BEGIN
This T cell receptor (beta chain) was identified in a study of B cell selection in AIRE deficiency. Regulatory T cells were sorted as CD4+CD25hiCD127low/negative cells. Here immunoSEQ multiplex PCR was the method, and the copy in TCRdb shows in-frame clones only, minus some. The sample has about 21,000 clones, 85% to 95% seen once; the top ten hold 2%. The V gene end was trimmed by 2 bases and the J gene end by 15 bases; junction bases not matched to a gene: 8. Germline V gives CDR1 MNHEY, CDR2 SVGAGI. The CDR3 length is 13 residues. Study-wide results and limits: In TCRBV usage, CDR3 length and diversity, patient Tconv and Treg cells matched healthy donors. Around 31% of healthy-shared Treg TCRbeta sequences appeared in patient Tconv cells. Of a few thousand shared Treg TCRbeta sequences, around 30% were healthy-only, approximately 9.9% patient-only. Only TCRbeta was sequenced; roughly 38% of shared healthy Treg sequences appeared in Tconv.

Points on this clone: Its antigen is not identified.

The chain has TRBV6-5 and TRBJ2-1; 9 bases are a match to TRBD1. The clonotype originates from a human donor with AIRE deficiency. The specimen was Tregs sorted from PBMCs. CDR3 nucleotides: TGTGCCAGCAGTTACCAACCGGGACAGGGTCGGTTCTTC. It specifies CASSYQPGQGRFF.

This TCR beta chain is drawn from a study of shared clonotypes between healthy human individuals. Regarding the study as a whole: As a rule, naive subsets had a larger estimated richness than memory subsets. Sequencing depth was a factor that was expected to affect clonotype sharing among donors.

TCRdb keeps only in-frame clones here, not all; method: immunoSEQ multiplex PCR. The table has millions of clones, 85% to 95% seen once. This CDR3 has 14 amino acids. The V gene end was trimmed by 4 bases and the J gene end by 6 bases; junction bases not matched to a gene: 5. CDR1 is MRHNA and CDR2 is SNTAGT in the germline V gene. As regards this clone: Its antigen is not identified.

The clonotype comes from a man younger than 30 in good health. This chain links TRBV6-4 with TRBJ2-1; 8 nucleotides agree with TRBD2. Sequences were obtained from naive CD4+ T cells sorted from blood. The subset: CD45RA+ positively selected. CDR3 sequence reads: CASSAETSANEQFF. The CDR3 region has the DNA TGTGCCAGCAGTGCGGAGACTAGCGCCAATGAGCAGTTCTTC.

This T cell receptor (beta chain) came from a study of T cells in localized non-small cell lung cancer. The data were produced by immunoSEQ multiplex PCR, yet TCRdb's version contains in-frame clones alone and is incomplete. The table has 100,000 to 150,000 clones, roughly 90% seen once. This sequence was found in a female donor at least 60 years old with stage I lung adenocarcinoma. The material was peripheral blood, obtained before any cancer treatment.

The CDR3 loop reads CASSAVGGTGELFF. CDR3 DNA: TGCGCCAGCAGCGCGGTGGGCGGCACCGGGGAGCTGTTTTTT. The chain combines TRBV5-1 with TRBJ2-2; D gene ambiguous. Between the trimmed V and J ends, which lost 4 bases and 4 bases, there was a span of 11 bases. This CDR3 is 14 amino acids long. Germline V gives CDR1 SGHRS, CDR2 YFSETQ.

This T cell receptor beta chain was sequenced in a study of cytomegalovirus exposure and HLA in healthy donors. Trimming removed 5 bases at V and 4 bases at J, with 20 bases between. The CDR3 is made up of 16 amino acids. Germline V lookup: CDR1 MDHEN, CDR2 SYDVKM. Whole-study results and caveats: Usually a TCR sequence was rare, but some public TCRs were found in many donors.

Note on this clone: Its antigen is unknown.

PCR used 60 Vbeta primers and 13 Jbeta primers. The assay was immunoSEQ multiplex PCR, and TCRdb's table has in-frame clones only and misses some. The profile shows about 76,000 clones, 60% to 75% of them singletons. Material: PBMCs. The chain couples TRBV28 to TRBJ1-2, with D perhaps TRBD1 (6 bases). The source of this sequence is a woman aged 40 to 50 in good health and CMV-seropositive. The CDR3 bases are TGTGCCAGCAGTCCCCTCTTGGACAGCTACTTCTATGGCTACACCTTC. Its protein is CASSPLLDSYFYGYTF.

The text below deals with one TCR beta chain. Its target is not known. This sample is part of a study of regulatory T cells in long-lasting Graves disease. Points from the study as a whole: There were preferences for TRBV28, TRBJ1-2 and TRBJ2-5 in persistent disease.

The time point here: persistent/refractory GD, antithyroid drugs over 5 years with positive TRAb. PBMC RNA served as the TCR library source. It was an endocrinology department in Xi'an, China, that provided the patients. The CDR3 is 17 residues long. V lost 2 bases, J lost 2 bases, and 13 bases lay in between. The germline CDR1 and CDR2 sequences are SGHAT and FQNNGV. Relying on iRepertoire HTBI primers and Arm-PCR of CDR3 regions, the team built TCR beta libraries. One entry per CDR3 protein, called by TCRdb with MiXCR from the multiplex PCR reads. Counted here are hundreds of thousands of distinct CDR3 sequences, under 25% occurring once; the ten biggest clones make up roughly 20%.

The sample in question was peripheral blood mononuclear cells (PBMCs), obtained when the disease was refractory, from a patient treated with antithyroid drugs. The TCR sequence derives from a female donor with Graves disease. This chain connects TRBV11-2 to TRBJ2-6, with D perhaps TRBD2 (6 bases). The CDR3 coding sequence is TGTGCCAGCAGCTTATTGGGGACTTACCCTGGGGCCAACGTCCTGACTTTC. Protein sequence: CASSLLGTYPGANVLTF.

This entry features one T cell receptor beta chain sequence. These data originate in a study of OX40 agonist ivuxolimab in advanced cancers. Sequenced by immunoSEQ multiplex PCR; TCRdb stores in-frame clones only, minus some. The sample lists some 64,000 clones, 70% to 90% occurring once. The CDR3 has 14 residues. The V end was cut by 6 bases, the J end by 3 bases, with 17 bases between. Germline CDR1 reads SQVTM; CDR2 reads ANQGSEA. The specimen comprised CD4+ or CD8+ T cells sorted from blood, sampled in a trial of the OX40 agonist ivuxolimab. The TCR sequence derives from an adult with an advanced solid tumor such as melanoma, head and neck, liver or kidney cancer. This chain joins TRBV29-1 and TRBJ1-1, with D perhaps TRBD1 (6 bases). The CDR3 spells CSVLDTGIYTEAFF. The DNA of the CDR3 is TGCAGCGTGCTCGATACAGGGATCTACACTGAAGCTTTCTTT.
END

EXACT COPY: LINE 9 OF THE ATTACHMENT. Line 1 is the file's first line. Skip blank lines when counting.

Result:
This T cell receptor beta chain was sequenced in a study of cytomegalovirus exposure and HLA in healthy donors. Trimming removed 5 bases at V and 4 bases at J, with 20 bases between. The CDR3 is made up of 16 amino acids. Germline V lookup: CDR1 MDHEN, CDR2 SYDVKM. Whole-study results and caveats: Usually a TCR sequence was rare, but some public TCRs were found in many donors.